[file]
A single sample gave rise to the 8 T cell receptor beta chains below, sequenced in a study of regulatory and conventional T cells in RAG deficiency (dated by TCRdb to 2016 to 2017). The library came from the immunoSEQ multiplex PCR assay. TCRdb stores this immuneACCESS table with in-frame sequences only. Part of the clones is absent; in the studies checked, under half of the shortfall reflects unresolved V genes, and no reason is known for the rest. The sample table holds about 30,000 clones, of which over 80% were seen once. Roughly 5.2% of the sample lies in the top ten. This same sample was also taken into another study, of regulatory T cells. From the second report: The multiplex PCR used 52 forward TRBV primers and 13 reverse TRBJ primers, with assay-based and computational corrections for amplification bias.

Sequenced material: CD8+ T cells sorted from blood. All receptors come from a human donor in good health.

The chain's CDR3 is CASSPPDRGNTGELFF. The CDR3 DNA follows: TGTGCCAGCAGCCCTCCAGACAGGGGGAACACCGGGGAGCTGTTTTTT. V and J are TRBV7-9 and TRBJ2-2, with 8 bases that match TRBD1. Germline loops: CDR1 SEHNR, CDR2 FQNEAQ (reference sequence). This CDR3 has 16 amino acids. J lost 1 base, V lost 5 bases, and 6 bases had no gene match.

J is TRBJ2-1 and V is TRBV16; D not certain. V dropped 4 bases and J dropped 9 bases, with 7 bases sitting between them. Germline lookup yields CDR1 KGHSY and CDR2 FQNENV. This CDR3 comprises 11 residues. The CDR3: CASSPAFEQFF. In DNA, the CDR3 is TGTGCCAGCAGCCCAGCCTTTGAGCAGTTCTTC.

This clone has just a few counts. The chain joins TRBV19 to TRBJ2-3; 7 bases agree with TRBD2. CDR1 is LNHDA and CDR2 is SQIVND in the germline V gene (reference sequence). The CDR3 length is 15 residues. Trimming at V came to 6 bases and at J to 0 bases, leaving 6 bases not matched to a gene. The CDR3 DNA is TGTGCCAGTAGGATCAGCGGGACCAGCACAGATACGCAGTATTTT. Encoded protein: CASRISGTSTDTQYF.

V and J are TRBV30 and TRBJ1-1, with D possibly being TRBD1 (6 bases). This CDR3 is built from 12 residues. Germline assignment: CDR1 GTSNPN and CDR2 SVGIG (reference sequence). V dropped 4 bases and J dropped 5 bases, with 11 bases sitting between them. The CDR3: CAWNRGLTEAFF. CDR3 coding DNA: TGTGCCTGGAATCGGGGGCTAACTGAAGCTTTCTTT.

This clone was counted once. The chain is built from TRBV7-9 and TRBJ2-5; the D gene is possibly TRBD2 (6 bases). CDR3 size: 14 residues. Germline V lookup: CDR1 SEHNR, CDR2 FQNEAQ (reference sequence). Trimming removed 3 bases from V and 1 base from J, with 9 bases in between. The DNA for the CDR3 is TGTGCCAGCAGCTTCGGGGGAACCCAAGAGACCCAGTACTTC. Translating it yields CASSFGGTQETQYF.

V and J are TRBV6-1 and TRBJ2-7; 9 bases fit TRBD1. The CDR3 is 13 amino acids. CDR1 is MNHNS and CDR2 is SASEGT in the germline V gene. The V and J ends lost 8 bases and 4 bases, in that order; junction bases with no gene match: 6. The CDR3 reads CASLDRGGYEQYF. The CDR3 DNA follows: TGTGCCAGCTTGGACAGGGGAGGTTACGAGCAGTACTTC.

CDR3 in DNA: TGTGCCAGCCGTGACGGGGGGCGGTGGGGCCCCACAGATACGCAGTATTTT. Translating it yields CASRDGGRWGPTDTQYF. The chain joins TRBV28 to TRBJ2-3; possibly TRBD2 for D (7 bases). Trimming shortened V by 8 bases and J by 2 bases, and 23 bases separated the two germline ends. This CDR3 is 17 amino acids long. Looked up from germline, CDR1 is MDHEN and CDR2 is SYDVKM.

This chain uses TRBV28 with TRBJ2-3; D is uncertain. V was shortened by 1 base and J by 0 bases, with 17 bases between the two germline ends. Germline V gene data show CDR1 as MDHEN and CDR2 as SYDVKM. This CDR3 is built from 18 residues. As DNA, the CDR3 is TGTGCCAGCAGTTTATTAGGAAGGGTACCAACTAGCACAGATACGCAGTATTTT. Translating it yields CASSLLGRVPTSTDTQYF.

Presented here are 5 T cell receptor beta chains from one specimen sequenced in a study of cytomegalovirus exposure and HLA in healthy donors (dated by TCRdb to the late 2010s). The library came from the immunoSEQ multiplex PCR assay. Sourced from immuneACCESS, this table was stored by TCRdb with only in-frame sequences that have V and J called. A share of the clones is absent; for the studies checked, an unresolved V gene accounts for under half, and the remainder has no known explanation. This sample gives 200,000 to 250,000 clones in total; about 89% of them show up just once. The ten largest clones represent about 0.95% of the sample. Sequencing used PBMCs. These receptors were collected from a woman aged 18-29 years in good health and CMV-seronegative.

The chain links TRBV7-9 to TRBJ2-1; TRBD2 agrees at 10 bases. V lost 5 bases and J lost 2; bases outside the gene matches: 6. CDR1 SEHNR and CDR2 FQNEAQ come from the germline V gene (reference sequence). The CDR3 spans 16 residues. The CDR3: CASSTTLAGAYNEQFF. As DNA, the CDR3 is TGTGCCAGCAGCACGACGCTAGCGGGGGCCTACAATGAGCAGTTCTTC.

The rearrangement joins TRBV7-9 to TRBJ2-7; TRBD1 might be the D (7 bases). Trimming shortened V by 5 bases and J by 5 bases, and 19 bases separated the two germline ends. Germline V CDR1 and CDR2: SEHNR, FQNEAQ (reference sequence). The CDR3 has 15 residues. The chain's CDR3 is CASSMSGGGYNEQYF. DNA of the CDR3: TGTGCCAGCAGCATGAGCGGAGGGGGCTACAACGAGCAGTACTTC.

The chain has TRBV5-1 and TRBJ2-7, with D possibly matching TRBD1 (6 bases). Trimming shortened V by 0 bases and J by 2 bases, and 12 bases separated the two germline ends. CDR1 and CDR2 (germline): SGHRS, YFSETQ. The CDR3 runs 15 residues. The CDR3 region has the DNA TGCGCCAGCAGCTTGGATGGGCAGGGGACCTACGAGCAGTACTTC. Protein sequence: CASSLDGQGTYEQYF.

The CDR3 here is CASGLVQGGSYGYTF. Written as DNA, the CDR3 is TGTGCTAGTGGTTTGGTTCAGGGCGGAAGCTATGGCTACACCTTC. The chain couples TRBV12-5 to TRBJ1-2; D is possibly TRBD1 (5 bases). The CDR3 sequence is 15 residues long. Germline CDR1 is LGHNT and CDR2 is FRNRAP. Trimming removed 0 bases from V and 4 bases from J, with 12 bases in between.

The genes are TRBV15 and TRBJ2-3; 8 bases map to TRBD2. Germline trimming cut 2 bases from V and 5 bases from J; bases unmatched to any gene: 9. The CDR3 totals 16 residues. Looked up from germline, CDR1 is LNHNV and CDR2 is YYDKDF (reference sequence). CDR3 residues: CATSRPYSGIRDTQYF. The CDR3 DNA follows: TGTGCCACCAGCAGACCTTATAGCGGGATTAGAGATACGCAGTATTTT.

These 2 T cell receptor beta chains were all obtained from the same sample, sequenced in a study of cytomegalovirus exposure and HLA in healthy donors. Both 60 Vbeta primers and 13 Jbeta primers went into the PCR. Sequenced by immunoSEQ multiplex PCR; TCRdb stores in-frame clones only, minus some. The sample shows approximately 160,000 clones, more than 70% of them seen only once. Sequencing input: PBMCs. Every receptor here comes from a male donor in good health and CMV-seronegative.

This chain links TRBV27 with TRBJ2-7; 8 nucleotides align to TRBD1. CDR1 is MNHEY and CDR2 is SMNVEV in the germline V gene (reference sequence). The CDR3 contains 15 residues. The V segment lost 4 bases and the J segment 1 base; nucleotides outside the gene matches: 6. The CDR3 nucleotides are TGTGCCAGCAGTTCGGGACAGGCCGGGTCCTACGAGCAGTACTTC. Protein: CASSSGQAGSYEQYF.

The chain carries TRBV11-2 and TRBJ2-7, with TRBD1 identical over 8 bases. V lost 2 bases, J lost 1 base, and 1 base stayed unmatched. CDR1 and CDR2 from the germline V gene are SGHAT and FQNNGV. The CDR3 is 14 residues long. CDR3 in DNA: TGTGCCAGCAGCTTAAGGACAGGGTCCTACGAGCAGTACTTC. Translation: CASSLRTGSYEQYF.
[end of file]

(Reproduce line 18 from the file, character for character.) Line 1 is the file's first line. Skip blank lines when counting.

This chain links TRBV27 with TRBJ2-7; 8 nucleotides align to TRBD1. CDR1 is MNHEY and CDR2 is SMNVEV in the germline V gene (reference sequence). The CDR3 contains 15 residues. The V segment lost 4 bases and the J segment 1 base; nucleotides outside the gene matches: 6. The CDR3 nucleotides are TGTGCCAGCAGTTCGGGACAGGCCGGGTCCTACGAGCAGTACTTC. Protein: CASSSGQAGSYEQYF.